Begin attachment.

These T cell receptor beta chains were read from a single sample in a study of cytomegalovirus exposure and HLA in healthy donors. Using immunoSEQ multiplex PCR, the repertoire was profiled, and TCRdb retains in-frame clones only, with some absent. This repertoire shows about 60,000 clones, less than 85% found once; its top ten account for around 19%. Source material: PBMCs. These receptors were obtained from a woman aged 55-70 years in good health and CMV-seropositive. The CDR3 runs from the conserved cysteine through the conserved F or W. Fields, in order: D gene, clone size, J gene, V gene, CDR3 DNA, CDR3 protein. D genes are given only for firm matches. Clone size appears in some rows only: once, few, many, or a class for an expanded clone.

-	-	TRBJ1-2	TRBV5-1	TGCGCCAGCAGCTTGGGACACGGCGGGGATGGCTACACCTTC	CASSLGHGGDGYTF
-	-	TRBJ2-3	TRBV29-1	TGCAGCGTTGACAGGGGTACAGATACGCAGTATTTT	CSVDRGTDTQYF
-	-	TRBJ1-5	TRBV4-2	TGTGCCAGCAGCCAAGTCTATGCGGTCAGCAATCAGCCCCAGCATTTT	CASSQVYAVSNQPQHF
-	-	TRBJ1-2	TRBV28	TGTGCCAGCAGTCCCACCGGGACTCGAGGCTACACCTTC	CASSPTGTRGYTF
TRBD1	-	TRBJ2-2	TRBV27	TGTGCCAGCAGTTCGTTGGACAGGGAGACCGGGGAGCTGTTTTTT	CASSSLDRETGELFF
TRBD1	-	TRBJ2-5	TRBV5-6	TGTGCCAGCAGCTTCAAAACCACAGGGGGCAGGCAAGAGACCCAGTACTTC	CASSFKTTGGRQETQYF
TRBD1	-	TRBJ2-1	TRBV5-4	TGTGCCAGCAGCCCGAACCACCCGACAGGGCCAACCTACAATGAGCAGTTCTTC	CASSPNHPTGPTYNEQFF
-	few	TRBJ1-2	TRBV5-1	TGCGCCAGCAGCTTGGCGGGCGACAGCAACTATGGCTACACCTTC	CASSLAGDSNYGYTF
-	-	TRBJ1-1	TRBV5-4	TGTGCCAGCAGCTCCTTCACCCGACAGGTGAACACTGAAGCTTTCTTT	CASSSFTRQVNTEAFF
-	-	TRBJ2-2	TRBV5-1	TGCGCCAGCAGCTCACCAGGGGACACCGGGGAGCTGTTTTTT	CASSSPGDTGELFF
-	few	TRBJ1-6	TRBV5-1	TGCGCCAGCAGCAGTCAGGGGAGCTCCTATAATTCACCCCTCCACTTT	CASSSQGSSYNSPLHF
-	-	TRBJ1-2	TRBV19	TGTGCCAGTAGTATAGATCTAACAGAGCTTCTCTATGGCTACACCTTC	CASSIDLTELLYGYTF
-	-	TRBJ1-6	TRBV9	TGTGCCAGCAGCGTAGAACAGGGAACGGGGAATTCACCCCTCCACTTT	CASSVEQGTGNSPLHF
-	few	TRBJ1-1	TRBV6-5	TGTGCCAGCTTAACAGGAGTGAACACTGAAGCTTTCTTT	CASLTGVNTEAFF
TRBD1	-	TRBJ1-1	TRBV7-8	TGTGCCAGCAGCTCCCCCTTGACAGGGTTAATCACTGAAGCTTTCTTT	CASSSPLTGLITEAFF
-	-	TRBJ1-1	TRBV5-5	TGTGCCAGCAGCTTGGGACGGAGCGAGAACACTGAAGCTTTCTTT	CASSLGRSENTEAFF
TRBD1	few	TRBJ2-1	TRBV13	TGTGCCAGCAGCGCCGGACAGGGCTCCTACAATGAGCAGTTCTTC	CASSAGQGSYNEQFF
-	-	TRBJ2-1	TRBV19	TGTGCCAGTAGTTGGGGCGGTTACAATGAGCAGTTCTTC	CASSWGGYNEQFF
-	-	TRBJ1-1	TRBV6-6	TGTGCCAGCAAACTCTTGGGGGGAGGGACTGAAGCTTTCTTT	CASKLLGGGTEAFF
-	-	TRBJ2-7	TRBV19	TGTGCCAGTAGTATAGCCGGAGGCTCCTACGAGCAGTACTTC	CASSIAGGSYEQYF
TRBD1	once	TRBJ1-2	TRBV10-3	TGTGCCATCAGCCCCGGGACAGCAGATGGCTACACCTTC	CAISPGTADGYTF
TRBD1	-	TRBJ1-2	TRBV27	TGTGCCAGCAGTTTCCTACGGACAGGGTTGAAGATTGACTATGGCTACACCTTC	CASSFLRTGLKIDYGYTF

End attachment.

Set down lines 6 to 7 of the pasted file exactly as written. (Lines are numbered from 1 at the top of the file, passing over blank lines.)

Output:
TRBD1	-	TRBJ2-2	TRBV27	TGTGCCAGCAGTTCGTTGGACAGGGAGACCGGGGAGCTGTTTTTT	CASSSLDRETGELFF
TRBD1	-	TRBJ2-5	TRBV5-6	TGTGCCAGCAGCTTCAAAACCACAGGGGGCAGGCAAGAGACCCAGTACTTC	CASSFKTTGGRQETQYF